"Ralph Breaks the Internet" -- Video game characters Ralph (John C. Reilly) and Vanellope (Sarah Silverman) learn that friendship is anything but a game in Disney's visually stunning sequel to "Wreck-It Ralph." Also stars the voices of Taraji P. Henson and Gal Gadot. Reviewed by Kristen Page-Kirby, Washington Post. (PG) 112 minutes. ? ? ?
"Roma" -- Alfonso Cuaron's hypnotic, neorealist masterpiece focuses on an observant nanny (Yalitza Aparicio) and the mother she works for (Marina de Tavira) in Mexico City in the 1970s. The result is a serene, transcendent experience that defies simple explanation. In Spanish with subtitles. Reviewed by Lindsey Bahr, Associated Press. (R) L, N. 135 minutes. ? ? ? ?
"Spider-Man: Into the Spider-Verse" -- Bitten by a radioactive spider, biracial Brooklyn teen Miles Morales (voiced by Shameik Moore) takes his turn in the Spidey suit -- and discovers other Spider-People in different dimensions -- in the fresh, trippy, superbly animated tale. Reviewed by Mark Kennedy, Associated Press. (PG) 117 minutes. ? ? ? 1/2
"Stan & Ollie" -- Steve Coogan stars as Laurel and John C. Reilly as Hardy in Jon S. Baird's understated but smartly told crowd-pleaser about the legendary comedy duo's last act. Brilliant performances and a surprisingly poignant script make the film well-worth seeing. Reviewed by Lindsey Bahr, Associated Press. (PG) 97 minutes. ? ? ? 1/2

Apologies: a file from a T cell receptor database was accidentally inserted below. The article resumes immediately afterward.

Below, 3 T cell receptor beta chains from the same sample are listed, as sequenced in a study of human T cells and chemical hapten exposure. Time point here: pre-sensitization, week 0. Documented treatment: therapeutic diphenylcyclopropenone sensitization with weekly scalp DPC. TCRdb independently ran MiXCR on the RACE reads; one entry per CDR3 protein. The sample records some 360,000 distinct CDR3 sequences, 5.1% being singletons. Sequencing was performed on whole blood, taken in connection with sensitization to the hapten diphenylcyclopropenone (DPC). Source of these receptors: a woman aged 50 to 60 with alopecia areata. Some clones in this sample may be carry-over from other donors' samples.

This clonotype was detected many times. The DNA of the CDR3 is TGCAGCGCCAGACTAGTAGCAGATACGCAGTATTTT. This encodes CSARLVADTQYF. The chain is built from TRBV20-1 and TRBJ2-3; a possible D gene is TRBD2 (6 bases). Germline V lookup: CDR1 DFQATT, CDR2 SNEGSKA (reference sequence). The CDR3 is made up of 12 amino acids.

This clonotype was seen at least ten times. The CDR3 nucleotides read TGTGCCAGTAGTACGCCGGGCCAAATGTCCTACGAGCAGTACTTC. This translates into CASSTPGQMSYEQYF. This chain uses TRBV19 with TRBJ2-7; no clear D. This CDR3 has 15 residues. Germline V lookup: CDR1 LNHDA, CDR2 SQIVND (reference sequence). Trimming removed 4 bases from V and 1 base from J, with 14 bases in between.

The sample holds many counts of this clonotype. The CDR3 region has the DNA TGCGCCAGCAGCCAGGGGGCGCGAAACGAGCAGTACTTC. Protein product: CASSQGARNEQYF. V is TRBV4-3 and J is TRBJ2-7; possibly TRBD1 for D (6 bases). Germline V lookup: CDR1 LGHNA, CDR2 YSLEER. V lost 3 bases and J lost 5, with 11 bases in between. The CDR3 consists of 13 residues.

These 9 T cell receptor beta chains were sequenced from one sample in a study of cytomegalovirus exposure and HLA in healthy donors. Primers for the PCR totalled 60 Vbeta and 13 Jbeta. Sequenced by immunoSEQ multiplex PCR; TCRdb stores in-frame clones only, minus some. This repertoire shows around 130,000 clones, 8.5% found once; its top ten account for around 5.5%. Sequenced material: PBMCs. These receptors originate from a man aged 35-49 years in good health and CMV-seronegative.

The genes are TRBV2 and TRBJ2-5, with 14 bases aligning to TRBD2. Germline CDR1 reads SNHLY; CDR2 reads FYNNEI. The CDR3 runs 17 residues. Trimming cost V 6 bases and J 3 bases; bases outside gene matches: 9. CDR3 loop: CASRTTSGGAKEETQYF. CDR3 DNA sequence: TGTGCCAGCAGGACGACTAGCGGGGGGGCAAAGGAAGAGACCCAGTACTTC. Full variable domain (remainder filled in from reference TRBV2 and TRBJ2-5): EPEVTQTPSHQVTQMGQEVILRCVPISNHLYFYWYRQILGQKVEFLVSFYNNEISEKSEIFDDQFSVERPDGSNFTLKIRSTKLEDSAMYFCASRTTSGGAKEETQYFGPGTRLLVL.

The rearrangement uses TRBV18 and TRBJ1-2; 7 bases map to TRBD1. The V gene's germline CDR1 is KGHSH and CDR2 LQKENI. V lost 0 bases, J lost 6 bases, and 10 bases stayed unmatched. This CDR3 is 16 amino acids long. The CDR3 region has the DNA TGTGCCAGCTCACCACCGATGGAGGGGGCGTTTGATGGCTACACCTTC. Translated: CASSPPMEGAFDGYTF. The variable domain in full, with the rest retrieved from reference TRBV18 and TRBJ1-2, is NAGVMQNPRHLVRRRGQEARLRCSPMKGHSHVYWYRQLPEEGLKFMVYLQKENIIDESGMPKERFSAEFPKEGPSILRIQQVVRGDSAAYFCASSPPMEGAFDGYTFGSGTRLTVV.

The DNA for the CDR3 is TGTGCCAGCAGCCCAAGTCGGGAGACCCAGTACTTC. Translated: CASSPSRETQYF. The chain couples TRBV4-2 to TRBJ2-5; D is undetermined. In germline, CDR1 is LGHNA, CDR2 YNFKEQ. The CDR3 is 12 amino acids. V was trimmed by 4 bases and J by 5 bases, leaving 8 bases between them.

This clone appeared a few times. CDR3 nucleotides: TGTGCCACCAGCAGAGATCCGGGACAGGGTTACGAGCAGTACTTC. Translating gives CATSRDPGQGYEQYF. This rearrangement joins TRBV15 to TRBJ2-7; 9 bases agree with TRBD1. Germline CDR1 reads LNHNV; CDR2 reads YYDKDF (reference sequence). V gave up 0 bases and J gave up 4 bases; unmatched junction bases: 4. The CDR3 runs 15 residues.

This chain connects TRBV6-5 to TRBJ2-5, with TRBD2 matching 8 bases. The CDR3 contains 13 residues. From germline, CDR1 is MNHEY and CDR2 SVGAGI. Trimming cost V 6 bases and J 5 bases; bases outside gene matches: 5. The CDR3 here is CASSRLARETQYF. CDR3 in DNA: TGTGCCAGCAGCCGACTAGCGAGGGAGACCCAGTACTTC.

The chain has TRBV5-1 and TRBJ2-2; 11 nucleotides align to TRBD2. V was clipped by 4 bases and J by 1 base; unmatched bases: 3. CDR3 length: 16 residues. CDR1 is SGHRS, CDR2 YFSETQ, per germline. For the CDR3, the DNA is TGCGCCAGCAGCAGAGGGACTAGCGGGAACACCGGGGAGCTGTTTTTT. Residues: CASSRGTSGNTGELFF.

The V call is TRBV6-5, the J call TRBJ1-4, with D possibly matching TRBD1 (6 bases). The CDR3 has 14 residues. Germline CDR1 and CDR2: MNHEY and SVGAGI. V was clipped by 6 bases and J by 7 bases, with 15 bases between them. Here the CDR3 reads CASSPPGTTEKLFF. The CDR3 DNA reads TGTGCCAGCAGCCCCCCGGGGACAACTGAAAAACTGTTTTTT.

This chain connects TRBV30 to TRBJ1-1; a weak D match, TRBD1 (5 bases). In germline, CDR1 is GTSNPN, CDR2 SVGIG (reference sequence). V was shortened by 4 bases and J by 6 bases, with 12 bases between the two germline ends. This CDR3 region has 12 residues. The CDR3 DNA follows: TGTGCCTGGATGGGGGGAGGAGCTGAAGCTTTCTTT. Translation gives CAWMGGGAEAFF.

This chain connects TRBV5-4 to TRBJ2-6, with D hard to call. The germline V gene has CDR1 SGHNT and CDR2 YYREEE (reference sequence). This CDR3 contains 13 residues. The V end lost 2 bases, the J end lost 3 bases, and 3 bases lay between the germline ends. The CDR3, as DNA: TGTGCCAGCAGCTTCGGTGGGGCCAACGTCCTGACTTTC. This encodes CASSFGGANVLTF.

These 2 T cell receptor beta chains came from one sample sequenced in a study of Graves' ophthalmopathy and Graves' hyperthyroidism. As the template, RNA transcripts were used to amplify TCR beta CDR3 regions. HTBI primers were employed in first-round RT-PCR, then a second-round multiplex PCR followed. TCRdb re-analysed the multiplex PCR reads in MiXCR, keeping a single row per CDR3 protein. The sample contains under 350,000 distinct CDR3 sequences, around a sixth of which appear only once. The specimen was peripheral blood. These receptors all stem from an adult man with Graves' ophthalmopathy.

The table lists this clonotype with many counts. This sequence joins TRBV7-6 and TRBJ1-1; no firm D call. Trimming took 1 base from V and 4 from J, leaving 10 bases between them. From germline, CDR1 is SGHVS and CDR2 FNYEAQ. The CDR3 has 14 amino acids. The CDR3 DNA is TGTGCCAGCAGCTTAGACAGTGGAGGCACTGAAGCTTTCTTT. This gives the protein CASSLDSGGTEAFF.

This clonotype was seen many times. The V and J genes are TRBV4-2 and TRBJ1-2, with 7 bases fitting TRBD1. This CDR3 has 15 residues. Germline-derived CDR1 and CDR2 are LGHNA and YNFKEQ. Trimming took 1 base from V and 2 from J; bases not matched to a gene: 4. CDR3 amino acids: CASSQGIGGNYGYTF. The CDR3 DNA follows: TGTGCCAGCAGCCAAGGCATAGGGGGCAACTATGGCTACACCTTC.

"A Star is Born" -- In his moving directing debut, actor Bradley Cooper remakes a stodgy Hollywood classic, giving it gritty, relevant new life. He stars as a hard-drinking musician who discovers and falls for a young singer (a transporting Lady Gaga) whose career soars as his implodes. (R) D, L, N, S. 135 minutes. ? ? ? ?
"Vice" -- The chameleonic Christian Bale plays former Vice President Dick Cheney in a stunning, transformative performance. Adam McKay's bold, bonkers biopic is an engaging hybrid of journalism and comic drama, entertainment that tries to explain how things happened at the White House. With Sam Rockwell and Amy Adams. (R) L, V. 130 minutes. ? ? ? ?
"The Wife" -- Bjorn Runge's sublimely wrought drama captures the complex and contradictory nuances that accompany long-term marriages. Glenn Close stars as the wife of a celebrated author, creating an astonishing performance that won her a Golden Globe. (R) L, S. 100 minutes. ? ? ? 1/2